Generalitat Valenciana

Generalitat Valenciana

Emblem of the Generalitat Valenciana
Agency overview
Jurisdiction Valencian Community
Headquarters Palau de la Generalitat, Valencia
Minister responsible

The Generalitat Valenciana (Valencian pronunciation: [dʒeneɾaliˈtad valensiˈana]) is the generic name covering the different self-government institutions under which the Spanish autonomous community of Valencia is politically organized.

It consists of seven institutions including the Corts Valencianes (or autonomous Parliament), the President of the Generalitat, or the autonomous government itself (or Consell). Its functions are regulated by the Valencian Statute of Autonomy. Despite being also present in various cities of the Valencian Community, the main locations of the autonomous Parliament, presidency of the Generalitat and the Consell are all in the city of Valencia. There is also an office in Brussels appointed by the Generalitat Valenciana lobbying before the European Union.

President of the Generalitat

The current President of the Generalitat is Alberto Fabra, who was born in Castellón and studied in Valencia. He assumed presidency in July 2011 and took office in Les Corts in the same month.[1]


The Generalitat Valenciana was created in 1418. It acted, along with the Monarch shared with the other territories of the Crown of Aragon, as the ruling body of the Kingdom of Valencia. Originally its posts were designated for three year terms. In 1510, the process of designating posts was reorganized, becoming more automatic and less elective. This re-organization stayed the same until 1709, when it was abolished as a consequence of the War of the Spanish Succession and the subsequent Nueva Planta decrees.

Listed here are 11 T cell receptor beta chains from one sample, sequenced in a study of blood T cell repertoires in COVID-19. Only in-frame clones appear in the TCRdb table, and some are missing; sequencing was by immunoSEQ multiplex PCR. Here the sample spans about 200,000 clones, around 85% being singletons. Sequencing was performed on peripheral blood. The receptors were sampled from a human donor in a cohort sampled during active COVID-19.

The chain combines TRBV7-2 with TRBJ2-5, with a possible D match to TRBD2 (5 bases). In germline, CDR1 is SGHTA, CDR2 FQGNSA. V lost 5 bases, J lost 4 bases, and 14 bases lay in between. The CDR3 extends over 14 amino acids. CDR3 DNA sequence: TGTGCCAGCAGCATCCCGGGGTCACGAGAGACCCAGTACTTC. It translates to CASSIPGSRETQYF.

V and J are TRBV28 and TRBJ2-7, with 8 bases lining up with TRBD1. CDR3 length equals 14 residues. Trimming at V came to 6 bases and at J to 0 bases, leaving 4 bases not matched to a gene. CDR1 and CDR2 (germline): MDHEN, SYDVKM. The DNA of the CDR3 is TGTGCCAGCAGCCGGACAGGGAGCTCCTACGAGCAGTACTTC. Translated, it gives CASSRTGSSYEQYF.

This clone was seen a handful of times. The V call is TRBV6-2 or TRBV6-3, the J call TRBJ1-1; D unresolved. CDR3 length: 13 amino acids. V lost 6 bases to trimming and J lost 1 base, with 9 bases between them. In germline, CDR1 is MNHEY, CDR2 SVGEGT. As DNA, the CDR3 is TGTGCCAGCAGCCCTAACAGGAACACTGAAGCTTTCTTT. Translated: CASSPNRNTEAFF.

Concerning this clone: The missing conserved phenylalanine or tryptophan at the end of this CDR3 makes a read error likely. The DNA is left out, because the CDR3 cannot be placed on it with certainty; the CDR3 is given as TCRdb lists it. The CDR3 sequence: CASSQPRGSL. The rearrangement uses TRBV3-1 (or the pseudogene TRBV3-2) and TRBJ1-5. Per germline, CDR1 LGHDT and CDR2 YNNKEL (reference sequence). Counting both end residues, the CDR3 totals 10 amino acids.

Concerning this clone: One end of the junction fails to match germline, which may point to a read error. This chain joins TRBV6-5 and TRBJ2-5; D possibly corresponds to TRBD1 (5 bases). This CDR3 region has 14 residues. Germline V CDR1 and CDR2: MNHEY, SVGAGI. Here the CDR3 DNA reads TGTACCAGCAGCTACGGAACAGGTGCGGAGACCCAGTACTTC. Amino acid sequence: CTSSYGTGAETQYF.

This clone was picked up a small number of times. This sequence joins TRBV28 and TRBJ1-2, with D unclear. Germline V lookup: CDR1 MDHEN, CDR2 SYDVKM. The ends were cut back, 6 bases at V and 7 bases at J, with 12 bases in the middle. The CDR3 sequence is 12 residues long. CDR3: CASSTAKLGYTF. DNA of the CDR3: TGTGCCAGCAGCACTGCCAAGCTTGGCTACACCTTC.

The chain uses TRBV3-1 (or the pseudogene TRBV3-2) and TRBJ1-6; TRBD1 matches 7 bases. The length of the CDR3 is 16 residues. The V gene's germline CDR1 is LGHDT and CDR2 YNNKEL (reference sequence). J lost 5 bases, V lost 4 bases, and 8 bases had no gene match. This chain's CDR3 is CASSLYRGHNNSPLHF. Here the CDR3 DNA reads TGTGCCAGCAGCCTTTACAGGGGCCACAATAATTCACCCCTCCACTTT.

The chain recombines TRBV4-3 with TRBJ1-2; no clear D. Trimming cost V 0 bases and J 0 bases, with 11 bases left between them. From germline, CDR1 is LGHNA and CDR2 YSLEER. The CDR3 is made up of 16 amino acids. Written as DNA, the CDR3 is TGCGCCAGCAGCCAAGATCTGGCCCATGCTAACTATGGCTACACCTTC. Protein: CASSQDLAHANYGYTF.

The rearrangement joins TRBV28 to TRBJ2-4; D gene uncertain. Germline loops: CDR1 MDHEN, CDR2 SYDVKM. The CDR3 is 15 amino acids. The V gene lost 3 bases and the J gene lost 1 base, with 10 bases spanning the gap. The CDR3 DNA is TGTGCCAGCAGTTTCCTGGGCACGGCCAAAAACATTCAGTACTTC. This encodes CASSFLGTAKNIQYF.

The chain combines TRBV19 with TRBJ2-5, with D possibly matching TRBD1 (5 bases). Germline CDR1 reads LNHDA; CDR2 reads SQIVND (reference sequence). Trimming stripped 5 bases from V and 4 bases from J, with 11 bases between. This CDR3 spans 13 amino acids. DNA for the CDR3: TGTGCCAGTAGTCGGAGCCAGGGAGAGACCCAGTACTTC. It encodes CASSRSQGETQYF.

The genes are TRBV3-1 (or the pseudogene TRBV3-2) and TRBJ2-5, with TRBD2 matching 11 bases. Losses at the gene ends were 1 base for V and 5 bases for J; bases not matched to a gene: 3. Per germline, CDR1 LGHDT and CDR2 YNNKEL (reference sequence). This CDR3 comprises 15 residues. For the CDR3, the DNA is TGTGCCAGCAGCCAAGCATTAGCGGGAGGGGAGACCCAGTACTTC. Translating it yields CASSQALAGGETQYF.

The Generalitat Valenciana was not re-established until 1982, after the corresponding Valencian Statute of Autonomy was approved.

El Consell

El Consell consists of eight members, each the leader of an institution. These institutions are:

The Department of Education, Culture and Sports is in charge of education, formal training, universities, sciences, promotion of cultural heritage, language policy, and sports.[2] The Department of Treasury and Public Administrations is responsible for finance, the Valencian business sector, public service, and information technology and management communication.[3] The Department of Health is responsible for health services and public health.[4] The Department of Planning and Environment is responsible for public works, land and coastline planning, housing and building quality, transportation, ports and airports, environment, landscape, and climate change.[5] The Department of Social Welfare is responsible for policies affecting social services, dependence, the disabled, family, children, adoptions, youth, women, and immigration.[6] The Department of Government and Justice is responsible for civil protection, management of the National Police assigned to Valencia, prevention and extinction of fires, management of emergency situations, statutory development, consultations, professional associations, and notarial records.[7] The Department of Economics, Industry, and Employment is in charge of the economy, business sector, agriculture, industry, craftsmanship, domestic and foreign trade, consumerism, and investigation and innovation of technology and energy.[8] The Department of Agriculture, Fishing, Food and Water is responsible for establishing and maintaining relations with other countries of the European Union, other Autonomous Communities, local administrations, and citizens.[9]


La Generalitat Valenciana comprises seven institutions:

Les Corts Valencianes

The Corts Valencianes is the Valencian Parliament. It represents the people of Valencia via the members of parliament. These members are elected using a universal, direct, free, and secret vote. It is made up of 75-100 members, which are determined by the Statute of Autonomy and through the voting process. The Statute of Autonomy also requires any candidate running for a Seat must "stand for a party or coalition that obtains more than 5% of the given votes in all the Autonomous Community." The D’Hondt method is used to distribute Seats. In the VIII Term, 35 members of Parliament were elected in the Alicante district, 24 members in the Castellon district, and 40 in the Valencia district.[10]